As a young girl, I would hang around in my grandfather’s workshop daydreaming the hours away. Above his bench there was a small black cast iron plate that read “I once complained that I had no shoes… until I met a man with no feet”. Even as a young girl that resonated with me. My grandfather and his bench have been gone for 30 years, but that simple quote still plays in my head.
The other day I stood patiently in line for the cashier at the corner Dollar Stop. An old woman in front of me (moving impossibly slow) had far too many packages and bags for her cane to allow, and not near enough nimbleness of fingers to find her wallet and count out her total in coins, which I knew to be inevitability. With her back to me, I passed the time imagining her haggard features and the events of her life that led her to this moment in time where she now stood before me and my ultimate freedom from the store.
In one quick second the old woman lost her wallet to the floor and the coins bounced and rolled in all directions. Instinctively I dropped to the floor to begin the task of retrieval. I quickly gathered her entire payment into the palm of my hand and gently extended my hand to the woman …whose back was still facing me. She turned slowly and deliberately, (only later did I consider it a mustering of courage) and the old woman looked me in the face with the gentle eyes of a long lived life.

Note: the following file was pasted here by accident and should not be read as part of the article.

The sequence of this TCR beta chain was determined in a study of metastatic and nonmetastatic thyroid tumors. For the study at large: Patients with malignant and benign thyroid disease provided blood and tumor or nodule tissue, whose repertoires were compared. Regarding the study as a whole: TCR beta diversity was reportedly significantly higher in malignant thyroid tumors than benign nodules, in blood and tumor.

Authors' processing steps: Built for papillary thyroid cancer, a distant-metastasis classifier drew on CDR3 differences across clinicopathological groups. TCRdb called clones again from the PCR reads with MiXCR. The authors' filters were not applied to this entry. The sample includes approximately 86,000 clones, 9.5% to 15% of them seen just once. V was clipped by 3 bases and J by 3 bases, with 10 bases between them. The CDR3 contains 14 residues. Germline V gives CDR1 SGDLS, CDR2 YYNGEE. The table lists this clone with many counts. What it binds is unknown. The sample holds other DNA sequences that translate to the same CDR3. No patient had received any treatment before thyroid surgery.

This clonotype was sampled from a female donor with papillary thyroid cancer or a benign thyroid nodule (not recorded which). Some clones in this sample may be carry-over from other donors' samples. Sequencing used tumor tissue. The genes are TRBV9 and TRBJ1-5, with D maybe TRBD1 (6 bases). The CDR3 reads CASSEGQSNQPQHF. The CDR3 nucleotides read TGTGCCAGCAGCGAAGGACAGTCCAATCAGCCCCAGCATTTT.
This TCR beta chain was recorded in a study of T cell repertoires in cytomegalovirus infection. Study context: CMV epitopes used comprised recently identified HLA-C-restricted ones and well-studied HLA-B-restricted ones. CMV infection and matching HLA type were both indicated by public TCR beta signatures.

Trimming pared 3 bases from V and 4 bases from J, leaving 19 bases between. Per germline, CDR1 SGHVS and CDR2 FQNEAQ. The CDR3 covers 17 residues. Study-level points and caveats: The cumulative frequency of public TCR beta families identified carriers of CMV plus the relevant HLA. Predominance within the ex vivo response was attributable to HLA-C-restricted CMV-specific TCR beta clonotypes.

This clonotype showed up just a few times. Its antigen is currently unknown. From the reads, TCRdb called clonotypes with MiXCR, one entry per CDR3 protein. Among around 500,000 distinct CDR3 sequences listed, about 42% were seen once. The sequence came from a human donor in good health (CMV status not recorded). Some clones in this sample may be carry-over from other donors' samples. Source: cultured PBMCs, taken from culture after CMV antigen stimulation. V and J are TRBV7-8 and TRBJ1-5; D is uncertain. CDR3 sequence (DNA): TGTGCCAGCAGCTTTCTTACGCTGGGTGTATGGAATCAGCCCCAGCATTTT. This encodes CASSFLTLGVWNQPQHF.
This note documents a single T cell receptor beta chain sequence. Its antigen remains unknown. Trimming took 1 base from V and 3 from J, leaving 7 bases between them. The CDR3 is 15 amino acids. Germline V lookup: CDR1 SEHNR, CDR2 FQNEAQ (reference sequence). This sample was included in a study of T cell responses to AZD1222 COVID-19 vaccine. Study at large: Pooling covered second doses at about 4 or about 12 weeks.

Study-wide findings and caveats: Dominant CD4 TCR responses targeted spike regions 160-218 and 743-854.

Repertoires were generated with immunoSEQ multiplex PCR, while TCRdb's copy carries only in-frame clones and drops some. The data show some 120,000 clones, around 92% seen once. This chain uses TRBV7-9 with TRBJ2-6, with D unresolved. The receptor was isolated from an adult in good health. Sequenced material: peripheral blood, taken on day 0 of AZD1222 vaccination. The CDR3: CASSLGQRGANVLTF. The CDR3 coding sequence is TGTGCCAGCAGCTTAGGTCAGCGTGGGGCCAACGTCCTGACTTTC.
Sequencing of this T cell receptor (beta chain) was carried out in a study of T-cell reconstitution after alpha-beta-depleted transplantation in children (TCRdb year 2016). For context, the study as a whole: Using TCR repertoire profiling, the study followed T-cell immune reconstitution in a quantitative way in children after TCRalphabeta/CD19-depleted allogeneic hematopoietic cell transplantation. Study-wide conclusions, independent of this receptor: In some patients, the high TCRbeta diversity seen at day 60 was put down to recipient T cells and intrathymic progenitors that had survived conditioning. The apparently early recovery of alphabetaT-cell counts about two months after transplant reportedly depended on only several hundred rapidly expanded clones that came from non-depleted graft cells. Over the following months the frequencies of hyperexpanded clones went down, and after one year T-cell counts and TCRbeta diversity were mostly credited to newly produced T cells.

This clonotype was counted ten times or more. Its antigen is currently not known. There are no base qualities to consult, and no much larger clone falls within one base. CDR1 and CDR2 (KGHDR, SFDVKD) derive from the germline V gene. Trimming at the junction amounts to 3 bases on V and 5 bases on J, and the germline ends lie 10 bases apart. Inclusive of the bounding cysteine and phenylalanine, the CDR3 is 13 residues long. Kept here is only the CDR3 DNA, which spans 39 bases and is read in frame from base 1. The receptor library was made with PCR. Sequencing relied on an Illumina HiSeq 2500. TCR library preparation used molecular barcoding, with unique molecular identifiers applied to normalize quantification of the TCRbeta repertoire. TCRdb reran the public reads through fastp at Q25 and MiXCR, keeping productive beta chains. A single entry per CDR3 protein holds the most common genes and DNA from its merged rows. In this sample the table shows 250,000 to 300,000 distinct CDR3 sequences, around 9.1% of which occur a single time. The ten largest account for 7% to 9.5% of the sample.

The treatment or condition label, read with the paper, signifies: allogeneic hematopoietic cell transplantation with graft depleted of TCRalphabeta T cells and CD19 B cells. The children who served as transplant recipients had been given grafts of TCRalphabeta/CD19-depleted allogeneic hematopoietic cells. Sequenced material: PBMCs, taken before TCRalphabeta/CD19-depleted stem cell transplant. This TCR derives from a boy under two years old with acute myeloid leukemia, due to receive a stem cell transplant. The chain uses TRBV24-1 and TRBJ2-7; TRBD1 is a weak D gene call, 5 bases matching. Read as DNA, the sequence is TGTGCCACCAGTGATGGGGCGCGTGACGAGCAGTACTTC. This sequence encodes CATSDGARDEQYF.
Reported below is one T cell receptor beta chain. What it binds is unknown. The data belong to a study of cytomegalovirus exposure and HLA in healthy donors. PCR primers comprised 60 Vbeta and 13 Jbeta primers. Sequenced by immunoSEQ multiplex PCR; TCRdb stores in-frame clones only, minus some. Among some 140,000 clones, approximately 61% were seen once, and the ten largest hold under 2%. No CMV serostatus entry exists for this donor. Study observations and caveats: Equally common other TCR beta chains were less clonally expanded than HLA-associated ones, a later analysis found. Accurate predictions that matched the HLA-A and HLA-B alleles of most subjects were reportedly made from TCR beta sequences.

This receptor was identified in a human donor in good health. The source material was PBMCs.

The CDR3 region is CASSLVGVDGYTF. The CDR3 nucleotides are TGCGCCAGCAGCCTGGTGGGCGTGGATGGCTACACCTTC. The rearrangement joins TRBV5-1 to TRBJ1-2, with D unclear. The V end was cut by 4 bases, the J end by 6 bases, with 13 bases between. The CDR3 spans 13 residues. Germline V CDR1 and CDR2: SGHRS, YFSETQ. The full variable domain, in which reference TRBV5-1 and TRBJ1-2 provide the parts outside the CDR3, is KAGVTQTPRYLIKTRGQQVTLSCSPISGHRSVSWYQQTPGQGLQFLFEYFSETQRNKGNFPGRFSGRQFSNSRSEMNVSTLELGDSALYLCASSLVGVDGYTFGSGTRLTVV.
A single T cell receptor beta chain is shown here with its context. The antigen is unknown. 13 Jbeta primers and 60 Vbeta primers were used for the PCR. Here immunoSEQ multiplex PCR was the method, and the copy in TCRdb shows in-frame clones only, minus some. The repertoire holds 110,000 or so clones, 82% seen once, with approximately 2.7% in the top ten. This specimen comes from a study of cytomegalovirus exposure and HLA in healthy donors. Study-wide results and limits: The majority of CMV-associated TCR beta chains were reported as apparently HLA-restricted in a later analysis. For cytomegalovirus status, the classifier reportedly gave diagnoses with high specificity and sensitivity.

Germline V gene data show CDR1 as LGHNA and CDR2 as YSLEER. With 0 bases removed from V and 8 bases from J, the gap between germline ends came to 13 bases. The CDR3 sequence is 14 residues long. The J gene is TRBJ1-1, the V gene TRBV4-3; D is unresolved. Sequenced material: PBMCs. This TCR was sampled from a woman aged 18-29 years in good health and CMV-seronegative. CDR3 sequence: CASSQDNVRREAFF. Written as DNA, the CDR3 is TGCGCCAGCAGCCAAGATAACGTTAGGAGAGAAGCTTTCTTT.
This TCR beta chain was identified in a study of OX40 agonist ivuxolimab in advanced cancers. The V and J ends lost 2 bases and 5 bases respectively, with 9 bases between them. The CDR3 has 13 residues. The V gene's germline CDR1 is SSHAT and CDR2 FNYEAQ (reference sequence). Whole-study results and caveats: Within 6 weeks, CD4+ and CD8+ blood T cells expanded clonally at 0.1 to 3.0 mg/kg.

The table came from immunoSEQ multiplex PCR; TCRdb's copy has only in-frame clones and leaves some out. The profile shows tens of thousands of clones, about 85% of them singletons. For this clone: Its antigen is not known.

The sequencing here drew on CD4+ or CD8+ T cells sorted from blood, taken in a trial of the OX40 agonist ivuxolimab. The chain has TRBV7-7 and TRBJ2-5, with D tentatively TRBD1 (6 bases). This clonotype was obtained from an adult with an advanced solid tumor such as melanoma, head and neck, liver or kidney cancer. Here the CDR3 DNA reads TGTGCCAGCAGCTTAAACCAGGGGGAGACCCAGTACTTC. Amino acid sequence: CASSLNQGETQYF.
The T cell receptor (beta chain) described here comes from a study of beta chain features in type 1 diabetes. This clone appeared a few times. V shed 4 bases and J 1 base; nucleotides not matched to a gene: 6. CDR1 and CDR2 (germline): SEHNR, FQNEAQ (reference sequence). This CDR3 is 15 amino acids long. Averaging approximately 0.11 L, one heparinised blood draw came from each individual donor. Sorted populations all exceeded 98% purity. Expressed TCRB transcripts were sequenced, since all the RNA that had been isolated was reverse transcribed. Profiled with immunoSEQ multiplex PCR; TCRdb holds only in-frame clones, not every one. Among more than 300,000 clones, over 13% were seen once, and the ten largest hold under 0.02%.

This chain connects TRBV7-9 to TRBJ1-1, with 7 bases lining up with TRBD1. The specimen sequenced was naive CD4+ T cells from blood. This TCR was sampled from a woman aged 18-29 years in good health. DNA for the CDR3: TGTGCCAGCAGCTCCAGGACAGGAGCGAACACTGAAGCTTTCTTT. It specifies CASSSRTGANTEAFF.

There was a white surgical bandage running the length of her face, starting at forehead space between her eyes and stopping just short of her thin and chapped lips. More startling than the presence of this white bandage was the absence of the bump from her nose. The bandage was neatly placed, without wrinkle, and placed as smoothly against her skin as it would have been upon a tabletop. I could hear the insensitive gasps of shoppers behind me and I squared my shoulders to block them from her view. I kept my eyes locked on hers and with a genuine smile I took her small hand and placed her coins into them. Her hesitancy broke my heart and in the same moment I suggested that if she was interested in throwing her money away that she might give me a moment to prepare a bag for catching it. With this small joke the cashier giggled and the old woman smiled and spoke to me for the first time; an offer of thanks and an explanation of age for her clumsy nature. With that, the old woman was gone and I was left with my silent curiosities and a total abandonment of my earlier impatience.
On the ride home the old woman dominated my thoughts. Again I considered the events of her life that had led her to this moment. The courage and strength she must wear out of the safety of her home like a coat and the sheer pleasure of a simple outing to the Dollar Stop. This was a teachable moment for me.
What I take for granted can sometimes be as obvious as the nose on my face.